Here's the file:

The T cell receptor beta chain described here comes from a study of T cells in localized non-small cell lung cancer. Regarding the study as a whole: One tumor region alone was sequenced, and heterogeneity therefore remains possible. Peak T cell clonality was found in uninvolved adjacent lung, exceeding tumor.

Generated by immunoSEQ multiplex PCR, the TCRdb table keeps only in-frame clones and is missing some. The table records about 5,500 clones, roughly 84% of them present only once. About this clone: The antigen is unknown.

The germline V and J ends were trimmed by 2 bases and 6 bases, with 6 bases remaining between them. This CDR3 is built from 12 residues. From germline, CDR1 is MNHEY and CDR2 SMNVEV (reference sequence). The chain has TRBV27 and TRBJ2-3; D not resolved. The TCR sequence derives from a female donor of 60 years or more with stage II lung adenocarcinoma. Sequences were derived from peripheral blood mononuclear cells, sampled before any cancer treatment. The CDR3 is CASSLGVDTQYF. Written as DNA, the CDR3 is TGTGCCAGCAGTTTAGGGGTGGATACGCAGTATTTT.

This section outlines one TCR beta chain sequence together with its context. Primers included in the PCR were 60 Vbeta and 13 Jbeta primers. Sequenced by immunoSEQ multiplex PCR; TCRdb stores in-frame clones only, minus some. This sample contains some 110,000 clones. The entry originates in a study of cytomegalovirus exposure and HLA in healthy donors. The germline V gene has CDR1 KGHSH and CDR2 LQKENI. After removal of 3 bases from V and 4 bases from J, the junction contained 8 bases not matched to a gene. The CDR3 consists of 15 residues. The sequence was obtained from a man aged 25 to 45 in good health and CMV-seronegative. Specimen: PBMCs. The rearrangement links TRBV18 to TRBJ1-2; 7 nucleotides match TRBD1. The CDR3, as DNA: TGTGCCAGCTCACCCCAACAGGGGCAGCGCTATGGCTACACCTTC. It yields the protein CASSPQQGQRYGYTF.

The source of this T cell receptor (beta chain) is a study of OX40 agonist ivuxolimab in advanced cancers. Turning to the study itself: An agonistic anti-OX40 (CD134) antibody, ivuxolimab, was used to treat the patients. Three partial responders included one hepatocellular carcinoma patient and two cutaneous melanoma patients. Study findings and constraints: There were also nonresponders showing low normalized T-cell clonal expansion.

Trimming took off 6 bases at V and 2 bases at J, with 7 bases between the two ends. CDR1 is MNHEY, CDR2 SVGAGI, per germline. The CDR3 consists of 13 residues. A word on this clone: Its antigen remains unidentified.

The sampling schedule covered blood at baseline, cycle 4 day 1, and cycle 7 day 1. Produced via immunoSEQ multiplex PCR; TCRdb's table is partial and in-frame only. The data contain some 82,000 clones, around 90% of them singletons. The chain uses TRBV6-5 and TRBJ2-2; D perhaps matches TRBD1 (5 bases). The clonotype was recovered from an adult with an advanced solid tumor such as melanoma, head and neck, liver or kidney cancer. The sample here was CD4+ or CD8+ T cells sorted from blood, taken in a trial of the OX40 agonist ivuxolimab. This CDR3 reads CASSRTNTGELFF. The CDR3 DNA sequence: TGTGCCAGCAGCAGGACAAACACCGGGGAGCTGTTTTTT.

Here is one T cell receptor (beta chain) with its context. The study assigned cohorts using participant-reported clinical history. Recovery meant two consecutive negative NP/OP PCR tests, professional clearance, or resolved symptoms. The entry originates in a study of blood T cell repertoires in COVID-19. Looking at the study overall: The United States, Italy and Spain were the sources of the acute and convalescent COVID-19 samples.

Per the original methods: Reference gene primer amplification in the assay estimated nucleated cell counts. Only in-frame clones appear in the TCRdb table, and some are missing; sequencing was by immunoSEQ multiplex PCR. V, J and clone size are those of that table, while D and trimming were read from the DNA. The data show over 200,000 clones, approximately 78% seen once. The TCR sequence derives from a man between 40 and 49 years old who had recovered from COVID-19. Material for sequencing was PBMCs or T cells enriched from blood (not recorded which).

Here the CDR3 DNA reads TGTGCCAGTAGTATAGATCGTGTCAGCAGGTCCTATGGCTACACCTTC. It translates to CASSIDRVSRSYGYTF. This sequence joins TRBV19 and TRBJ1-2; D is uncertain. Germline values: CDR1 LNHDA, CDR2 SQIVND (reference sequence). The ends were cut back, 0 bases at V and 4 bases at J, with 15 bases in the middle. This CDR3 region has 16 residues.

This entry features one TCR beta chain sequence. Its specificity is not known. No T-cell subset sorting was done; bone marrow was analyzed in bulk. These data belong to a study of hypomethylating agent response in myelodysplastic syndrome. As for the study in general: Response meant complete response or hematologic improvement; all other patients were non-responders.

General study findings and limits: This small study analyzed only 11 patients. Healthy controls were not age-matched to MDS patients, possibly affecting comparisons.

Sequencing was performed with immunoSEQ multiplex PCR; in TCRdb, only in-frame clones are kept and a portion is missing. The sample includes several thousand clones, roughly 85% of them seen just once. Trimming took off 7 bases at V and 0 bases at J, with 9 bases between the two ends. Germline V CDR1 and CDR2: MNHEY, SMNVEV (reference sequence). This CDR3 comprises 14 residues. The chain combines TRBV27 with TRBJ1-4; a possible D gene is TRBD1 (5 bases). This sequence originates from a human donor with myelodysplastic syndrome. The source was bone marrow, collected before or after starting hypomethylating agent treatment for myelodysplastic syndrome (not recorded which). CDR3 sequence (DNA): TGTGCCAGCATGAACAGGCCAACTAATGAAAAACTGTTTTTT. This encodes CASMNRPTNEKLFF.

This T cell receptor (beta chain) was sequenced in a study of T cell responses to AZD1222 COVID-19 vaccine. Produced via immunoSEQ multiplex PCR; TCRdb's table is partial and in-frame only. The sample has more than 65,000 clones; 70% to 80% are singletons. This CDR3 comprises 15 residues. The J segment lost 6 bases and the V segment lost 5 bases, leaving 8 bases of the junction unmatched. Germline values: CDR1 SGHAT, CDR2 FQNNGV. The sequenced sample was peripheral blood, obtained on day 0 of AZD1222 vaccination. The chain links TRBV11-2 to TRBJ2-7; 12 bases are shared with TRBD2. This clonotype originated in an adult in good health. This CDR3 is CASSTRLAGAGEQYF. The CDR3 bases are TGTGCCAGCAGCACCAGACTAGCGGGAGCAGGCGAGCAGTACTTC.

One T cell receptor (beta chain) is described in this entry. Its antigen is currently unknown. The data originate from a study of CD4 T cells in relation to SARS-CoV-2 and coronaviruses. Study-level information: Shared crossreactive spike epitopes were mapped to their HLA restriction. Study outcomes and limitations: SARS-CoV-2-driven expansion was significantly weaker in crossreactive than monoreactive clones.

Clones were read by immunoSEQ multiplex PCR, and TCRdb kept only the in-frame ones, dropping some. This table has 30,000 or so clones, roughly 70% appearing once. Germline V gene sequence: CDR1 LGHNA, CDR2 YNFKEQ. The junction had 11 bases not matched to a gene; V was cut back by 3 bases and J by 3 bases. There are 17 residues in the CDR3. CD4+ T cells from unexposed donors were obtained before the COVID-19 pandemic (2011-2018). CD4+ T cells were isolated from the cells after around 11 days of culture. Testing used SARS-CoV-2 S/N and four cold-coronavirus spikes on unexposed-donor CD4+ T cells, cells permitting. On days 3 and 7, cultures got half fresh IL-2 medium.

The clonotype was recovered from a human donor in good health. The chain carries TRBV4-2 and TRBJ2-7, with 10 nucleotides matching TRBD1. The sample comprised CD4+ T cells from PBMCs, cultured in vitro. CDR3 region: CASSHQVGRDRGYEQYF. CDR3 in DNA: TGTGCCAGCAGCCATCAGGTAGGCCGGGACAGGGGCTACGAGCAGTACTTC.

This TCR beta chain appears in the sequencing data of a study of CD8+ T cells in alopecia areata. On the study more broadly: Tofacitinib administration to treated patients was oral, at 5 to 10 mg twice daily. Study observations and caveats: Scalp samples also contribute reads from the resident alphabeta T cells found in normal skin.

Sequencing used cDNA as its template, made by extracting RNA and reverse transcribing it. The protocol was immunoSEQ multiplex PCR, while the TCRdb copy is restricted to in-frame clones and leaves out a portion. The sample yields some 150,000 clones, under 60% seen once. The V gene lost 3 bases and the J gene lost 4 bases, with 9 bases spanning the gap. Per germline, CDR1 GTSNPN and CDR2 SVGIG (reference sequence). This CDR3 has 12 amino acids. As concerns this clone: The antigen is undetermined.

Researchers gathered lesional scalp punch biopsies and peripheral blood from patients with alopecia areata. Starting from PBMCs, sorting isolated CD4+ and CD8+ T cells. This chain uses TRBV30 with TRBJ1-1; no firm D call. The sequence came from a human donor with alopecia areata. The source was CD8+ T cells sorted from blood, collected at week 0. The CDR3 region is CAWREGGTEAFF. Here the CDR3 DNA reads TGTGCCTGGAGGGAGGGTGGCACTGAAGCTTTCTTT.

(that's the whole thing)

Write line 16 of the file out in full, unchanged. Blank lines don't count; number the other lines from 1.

Clones were read by immunoSEQ multiplex PCR, and TCRdb kept only the in-frame ones, dropping some. This table has 30,000 or so clones, roughly 70% appearing once. Germline V gene sequence: CDR1 LGHNA, CDR2 YNFKEQ. The junction had 11 bases not matched to a gene; V was cut back by 3 bases and J by 3 bases. There are 17 residues in the CDR3. CD4+ T cells from unexposed donors were obtained before the COVID-19 pandemic (2011-2018). CD4+ T cells were isolated from the cells after around 11 days of culture. Testing used SARS-CoV-2 S/N and four cold-coronavirus spikes on unexposed-donor CD4+ T cells, cells permitting. On days 3 and 7, cultures got half fresh IL-2 medium.